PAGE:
11 years ago, in 2007, Elvira Arzakanyan’s family, including her mother, husband and two sons resettled from Yerevan to Karabakh’s Vardut village of Kashatagh region through the resettlement program.
According to this program, the family was entitled to a 3-room newly built house on the condition that any of the family members need to live in the house for 10 years without interruption after which they can privatize the house. The conditions also included a prohibition of absence longer than 3 months.
The family lived in the house from 2007 until 2012. Three of the family members worked in the village school as teachers. Elvira’s husband also worked as a veterinary.
In 2012, new teachers are resettled to Vardut.
“Our class hours were reduced and therefore the salary was not sufficient for our living, so my husband, children and I came back to Yerevan. My mother, however, who is a teacher for 50 years, has a disability of category 2, continued to live in the village and work in the school,” tells us Elvira.
In April 2017, when Elvira’s mother Karine Pirumyan’s 10-year term of living in the house was reached, she left for Yerevan for medical treatment, as there was no due health service in Karabakh.
“When my mom came to Yerevan in April, she had in her mind the condition of the contract that she shouldn’t be absent for more than 3 months, and on June 30, 2017 she returns home and receives her pension. I have a document that confirms this. Then she goes back to Yerevan to continue her treatment. On September 26, when the three months of absence was not yet reached, she went back to Vardut to receive her pension in order to have money for treatment.”
In September 2017, Karine Pirumyan had the right to privatize the house, however Kashatagh region’s administration decides to take the house back and resettle another family there.
Karine Pirumyan turned to Karabakh courts, however the courts of both first instance and appeals rejected her claims. They stated that the woman had not used electricity in the house and that provided evidence that she had been absent for more than 3 months and therefore had violated the terms of the contract.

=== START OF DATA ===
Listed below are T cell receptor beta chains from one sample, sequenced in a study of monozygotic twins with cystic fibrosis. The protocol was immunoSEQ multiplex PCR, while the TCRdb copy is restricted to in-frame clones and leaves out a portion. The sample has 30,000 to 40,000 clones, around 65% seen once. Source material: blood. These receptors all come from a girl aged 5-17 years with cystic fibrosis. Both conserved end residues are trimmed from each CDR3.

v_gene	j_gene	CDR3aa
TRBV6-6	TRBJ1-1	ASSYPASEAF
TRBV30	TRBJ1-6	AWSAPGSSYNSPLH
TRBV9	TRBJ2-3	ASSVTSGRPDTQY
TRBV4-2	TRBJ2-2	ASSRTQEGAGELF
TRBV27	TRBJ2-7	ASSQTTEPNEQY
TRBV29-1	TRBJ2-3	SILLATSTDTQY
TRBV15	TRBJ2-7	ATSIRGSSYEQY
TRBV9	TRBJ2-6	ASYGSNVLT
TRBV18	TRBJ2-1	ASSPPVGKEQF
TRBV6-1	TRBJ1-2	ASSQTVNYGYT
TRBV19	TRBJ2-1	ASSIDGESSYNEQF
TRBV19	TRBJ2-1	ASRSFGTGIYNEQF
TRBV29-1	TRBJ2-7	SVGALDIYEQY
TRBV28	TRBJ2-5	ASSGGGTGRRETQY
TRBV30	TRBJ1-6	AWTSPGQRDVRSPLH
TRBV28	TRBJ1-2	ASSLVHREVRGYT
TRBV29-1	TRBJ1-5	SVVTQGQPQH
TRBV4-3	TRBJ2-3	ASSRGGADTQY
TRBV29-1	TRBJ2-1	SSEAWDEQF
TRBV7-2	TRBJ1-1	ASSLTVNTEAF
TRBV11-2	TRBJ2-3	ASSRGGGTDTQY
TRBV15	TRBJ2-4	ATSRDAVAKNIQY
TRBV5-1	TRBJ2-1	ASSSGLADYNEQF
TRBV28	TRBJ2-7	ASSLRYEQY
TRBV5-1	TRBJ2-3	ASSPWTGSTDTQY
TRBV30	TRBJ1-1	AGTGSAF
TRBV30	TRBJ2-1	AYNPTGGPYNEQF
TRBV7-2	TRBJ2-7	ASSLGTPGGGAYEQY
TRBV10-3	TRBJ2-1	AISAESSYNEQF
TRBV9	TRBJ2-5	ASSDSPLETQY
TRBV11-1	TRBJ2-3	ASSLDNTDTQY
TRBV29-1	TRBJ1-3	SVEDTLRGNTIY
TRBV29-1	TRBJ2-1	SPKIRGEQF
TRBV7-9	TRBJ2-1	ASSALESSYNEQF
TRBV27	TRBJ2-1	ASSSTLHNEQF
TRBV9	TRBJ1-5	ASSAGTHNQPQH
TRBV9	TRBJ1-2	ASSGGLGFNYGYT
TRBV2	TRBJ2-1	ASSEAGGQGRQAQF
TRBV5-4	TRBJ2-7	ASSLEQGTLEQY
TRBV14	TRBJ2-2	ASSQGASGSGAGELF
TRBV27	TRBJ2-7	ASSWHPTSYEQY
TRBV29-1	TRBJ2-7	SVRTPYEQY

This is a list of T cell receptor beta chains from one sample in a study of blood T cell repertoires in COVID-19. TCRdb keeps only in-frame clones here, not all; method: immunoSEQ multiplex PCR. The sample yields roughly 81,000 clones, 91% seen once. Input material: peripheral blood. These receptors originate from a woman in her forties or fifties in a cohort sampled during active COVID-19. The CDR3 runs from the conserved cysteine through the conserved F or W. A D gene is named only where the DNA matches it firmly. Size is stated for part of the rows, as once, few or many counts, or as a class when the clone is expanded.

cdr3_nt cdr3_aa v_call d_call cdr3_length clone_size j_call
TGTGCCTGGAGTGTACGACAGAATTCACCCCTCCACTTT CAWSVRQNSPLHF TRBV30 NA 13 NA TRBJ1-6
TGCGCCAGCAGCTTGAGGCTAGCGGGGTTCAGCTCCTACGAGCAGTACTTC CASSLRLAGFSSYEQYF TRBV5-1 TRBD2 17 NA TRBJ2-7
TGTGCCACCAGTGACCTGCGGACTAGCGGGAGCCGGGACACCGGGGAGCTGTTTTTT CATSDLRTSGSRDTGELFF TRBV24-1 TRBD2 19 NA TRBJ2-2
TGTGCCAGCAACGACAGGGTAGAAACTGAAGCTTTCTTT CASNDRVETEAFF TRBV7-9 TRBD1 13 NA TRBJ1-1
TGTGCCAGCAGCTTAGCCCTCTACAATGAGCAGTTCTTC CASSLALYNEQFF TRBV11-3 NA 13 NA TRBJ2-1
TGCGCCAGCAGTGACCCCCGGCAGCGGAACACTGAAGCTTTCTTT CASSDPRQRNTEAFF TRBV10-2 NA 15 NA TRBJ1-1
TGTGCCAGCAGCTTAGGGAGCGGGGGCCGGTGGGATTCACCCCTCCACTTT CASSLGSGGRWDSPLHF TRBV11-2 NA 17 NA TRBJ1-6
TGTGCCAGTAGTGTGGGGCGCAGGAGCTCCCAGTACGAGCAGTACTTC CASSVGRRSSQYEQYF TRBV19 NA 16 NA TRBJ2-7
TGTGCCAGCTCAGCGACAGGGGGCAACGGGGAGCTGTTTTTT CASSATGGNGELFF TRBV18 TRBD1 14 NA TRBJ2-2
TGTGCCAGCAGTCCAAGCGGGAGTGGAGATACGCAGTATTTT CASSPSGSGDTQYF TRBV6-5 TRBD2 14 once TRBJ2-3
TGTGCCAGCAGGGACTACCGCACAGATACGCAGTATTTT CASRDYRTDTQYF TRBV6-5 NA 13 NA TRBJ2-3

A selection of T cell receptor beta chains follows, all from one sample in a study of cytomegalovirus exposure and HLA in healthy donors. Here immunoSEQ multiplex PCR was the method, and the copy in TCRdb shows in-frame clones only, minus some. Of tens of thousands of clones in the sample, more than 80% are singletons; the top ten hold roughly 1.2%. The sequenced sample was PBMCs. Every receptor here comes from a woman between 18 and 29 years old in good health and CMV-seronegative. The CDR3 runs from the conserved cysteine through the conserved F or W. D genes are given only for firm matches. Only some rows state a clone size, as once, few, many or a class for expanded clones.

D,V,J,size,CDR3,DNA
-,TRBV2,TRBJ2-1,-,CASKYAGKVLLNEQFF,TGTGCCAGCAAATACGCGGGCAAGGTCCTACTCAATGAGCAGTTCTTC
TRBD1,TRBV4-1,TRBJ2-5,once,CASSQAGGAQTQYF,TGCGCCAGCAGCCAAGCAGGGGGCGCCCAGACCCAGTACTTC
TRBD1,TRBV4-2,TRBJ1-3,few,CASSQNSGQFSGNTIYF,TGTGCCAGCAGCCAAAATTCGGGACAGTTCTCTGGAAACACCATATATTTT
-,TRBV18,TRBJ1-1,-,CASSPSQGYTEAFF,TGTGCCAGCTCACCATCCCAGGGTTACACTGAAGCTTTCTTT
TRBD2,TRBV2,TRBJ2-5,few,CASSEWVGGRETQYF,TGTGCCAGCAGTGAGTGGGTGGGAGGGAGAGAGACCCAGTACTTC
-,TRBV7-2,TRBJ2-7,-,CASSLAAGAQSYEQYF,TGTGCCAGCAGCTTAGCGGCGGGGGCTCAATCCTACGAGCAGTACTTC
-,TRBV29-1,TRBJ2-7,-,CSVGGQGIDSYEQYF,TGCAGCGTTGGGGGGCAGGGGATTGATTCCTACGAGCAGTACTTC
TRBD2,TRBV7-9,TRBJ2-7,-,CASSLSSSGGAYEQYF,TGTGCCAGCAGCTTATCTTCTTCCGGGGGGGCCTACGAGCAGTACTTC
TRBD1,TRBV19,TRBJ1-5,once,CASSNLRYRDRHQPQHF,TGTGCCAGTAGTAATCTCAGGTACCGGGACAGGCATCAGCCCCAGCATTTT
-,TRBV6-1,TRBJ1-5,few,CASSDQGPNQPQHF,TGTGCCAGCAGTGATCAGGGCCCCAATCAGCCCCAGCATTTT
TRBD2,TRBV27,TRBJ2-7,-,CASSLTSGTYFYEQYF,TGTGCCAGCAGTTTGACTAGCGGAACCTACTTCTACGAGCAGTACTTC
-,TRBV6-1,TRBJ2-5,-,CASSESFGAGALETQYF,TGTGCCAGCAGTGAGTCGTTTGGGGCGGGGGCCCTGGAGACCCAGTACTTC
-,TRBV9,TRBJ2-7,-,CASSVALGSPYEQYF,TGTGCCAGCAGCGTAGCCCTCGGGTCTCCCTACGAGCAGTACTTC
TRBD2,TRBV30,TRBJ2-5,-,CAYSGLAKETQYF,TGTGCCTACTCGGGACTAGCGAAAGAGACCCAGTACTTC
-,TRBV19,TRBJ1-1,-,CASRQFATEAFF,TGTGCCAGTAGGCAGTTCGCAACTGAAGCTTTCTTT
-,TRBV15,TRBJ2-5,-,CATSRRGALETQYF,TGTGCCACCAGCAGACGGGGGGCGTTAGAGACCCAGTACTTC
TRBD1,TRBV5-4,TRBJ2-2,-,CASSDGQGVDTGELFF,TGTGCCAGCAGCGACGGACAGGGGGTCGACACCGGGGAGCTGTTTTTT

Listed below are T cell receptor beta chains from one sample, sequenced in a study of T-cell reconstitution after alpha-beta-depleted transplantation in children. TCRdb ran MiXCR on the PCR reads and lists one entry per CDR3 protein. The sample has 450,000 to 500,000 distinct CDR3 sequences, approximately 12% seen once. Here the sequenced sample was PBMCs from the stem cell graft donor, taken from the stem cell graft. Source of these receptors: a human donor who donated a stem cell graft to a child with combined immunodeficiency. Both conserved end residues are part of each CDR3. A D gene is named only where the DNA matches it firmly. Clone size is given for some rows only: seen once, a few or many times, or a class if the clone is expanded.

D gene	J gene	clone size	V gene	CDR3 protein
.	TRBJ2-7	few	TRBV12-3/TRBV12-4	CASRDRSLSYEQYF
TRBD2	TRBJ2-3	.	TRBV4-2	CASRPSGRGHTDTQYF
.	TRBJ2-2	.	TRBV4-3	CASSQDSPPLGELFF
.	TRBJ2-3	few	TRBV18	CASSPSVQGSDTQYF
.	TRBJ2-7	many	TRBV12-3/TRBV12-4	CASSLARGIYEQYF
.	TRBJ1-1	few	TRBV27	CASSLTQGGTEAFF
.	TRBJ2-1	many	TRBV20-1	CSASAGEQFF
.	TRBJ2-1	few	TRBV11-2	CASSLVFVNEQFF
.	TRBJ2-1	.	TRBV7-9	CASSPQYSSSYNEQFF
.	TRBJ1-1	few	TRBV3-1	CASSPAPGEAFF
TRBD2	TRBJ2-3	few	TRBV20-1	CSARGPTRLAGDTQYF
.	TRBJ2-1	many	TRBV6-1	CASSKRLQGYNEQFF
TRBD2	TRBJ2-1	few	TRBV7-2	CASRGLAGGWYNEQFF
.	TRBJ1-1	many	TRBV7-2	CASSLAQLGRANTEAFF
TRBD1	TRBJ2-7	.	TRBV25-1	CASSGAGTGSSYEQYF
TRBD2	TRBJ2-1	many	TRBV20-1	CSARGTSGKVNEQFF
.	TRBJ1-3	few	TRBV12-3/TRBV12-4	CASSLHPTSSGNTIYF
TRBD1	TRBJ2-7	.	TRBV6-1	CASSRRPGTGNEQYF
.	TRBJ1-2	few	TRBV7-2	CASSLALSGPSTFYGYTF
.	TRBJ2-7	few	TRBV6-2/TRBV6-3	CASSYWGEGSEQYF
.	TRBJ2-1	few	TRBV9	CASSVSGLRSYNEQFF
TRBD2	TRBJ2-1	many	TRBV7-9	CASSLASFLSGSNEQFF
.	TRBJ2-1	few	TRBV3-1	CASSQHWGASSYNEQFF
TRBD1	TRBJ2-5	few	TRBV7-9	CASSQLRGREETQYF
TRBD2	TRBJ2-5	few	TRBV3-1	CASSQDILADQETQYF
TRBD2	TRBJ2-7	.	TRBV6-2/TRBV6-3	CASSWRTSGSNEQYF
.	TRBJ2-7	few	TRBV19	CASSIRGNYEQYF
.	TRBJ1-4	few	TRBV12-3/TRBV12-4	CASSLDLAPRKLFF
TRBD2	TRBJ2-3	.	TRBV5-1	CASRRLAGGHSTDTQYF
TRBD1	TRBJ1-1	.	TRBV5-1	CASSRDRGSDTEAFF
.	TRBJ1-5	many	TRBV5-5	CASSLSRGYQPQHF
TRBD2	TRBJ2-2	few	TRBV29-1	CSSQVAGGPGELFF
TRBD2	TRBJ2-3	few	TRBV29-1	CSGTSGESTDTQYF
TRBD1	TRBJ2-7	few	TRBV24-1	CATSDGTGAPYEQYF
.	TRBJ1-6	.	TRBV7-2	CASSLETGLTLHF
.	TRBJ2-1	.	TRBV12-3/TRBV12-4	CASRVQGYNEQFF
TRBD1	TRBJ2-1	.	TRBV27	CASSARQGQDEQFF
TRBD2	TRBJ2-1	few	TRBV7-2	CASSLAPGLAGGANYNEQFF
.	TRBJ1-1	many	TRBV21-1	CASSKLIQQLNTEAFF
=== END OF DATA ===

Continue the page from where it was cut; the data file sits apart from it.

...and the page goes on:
“The court does mention that my mother went to receive a pension every other month, however does not mention that this was before the contractual 3-month term was reached. In other words, the terms of the contract were not breached.”
Karine Pirumyan has appealed the decisions of the courts to the Court of Cassation with the hope that it will pay attention to the fact that the 3-month absentee prohibition was not breached.
— Why are they doing this?
— They would always say that new houses were going to be build so that the number of permanent school children is maintained. However new houses were not built for unknown reasons. I think this is a violation. When we were coming to resettle, we were told that the number of school children would be maintained. However, now, in order to maintain this number, they have grabbed the house from my mother and have brought in a family with 5 children, and this is the manner in which they maintain school children’s number. Instead of building houses, they grab ours in order to bring new school children.
— How does it feel like living in Karabakh?
— There are 8 houses in Vardut and 1 communal building where 8 households live.
… When we were being resettled to Karabakh, they would present everything in perfect terms. They would say we would have a job, would be able to do agriculture. But the opposite happened, our jobs were announced redundant, they brought new teachers without building new houses and resettled them in the communal building, our class ours were cut, we didn’t have money to live on.
We have lived through many deprivations: there was no shop, no transportation. The closest town Berdzor where could shop was reachable by car only.
In Karabakh a single phone call determines whether you will get a house or not. The supreme court told us that they would accept the claim only if there is a violation. Can you imagine this? The violation is obvious!